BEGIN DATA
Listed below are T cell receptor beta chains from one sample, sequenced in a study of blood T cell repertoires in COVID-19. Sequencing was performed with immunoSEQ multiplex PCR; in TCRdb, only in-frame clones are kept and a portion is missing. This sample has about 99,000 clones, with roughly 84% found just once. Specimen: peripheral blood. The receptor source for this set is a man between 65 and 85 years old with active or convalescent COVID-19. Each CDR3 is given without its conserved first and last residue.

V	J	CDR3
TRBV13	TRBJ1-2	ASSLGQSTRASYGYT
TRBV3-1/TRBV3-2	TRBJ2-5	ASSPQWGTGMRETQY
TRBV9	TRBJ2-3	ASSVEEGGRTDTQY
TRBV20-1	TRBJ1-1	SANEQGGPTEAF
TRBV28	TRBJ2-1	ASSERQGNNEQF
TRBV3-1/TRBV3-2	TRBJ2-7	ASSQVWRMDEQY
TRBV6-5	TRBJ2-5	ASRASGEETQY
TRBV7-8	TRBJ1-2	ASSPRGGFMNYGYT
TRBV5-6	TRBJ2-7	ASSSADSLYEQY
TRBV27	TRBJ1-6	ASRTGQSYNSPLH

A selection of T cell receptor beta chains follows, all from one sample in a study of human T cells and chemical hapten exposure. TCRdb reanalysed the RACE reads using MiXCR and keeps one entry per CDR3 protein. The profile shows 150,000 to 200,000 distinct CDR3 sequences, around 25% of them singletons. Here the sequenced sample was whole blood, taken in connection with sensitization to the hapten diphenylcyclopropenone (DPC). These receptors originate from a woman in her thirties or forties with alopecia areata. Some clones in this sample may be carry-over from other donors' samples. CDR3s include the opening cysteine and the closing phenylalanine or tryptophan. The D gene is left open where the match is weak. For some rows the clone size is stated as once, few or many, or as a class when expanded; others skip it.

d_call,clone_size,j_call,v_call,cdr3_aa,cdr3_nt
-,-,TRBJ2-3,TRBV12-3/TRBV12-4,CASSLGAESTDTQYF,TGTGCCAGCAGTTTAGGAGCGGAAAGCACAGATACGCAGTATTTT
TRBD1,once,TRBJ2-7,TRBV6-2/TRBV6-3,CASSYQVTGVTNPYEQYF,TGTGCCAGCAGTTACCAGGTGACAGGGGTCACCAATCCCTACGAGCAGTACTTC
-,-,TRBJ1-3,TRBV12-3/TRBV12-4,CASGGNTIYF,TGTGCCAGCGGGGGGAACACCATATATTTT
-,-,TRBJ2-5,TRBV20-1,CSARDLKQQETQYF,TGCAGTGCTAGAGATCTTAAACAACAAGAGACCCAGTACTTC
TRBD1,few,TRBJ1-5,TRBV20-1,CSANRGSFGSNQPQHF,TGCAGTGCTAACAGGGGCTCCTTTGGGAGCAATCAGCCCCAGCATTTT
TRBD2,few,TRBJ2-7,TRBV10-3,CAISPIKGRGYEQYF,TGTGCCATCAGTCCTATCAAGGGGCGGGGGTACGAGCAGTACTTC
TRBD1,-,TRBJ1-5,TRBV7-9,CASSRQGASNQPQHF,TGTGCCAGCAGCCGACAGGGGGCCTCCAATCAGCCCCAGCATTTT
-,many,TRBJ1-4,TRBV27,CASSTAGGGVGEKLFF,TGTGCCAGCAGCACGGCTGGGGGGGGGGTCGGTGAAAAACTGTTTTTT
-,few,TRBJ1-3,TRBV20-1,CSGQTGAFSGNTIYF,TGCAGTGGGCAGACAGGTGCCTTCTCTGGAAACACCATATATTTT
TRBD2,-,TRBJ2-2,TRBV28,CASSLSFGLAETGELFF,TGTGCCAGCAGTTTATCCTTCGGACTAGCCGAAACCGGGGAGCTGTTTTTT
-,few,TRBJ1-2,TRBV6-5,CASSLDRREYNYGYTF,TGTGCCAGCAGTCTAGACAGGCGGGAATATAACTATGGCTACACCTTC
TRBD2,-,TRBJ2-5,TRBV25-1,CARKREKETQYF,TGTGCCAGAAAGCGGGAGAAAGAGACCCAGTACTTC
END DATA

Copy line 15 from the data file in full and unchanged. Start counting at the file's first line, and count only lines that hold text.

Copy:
-,-,TRBJ2-3,TRBV12-3/TRBV12-4,CASSLGAESTDTQYF,TGTGCCAGCAGTTTAGGAGCGGAAAGCACAGATACGCAGTATTTT